MSK ultrasound can enhance diagnostic certainty for the diagnosis of RA because subtle clinical exam signs of synovitis or tenosynovitis can be quite obvious on ultrasound examination.
At the time of follow-up, his symptoms included mild pain and morning stiffness in his feet and hands (30 minutes’ duration) along with
nocturnal hand paresthesias. His physical examination was significant for subtle soft tissue swelling over the left first metacarpophalangeal (MCP) joint with an impression of fullness over the volar aspect of the left wrist upon inspection (see Image 1). On palpation of the involved joints, he had minimal tenderness. Ultrasound of the volar wrist within the carpal tunnel revealed tenosynovial hypertrophy along with strikingly positive power Doppler signals on both longitudinal and transverse views consistent with active tenosynovitis (see Image 1, above).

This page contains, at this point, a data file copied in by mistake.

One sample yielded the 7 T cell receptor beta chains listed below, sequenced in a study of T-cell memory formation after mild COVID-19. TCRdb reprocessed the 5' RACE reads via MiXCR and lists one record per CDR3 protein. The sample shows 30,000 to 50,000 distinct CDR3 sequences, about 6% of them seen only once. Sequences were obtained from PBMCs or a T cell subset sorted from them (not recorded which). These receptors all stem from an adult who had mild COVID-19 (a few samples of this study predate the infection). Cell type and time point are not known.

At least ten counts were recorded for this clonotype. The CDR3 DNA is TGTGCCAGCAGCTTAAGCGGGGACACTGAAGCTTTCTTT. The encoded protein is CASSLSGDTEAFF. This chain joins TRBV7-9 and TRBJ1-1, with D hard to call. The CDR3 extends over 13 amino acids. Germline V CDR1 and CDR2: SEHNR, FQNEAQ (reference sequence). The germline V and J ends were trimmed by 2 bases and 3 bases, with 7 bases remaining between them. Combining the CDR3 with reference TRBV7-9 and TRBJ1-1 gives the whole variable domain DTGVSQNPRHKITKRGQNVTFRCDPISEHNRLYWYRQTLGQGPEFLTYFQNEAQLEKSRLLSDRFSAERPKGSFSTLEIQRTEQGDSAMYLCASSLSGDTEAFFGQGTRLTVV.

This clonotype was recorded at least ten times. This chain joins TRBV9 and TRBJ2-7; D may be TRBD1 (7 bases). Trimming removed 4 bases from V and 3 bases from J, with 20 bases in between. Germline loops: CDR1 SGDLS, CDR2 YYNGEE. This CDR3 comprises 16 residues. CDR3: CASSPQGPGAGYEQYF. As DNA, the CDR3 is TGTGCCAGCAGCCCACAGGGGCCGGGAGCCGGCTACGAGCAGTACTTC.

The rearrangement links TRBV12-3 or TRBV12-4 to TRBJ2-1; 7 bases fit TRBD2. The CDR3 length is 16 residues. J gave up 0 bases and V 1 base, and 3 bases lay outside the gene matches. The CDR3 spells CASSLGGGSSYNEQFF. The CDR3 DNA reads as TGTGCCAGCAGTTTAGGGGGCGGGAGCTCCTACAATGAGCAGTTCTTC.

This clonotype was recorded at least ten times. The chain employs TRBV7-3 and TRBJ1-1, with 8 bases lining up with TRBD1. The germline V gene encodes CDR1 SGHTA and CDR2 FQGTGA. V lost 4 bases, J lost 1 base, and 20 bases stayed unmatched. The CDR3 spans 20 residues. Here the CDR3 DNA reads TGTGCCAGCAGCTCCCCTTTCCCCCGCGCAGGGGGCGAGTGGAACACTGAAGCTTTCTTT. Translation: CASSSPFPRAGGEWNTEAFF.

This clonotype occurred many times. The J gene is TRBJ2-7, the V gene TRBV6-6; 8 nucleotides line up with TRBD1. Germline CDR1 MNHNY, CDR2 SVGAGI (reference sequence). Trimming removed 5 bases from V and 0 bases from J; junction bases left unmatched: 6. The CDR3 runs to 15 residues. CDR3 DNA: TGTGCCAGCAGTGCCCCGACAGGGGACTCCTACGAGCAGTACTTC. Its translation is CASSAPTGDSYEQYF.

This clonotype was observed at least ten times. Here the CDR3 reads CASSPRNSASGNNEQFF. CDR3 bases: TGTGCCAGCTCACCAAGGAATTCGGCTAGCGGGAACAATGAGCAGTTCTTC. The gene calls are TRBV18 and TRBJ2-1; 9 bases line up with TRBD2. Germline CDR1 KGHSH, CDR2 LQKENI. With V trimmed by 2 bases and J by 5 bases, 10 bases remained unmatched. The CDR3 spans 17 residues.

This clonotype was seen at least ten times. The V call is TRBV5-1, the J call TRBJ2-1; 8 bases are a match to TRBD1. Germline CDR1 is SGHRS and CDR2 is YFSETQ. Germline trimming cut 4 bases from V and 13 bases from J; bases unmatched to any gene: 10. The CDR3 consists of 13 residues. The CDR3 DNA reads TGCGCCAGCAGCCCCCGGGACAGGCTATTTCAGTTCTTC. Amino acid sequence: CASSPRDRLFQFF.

The median nerve was normal in cross‑sectional area (9 mm2) and appeared hypoechoic, but was significantly enlarged compared with a more proximal portion of the median nerve (6 mm2). A size ratio comparison of distal to proximal median nerve (9 mm2/6 mm2) was calculated to be 1.5 and ratios greater than 1.4 are suggestive of median nerve entrapment.2 The ultrasound findings of carpal tunnel syndrome are also defined by enlargement of the median nerve by cross-sectional area of measurements equal to or greater than 12 mm2. In the clinical context of hand paresthesias, the ultrasound images of distal median nerve enlargement suggest carpal tunnel syndrome and this was confirmed by electromyographic nerve conduction studies (see Images 2 and 3).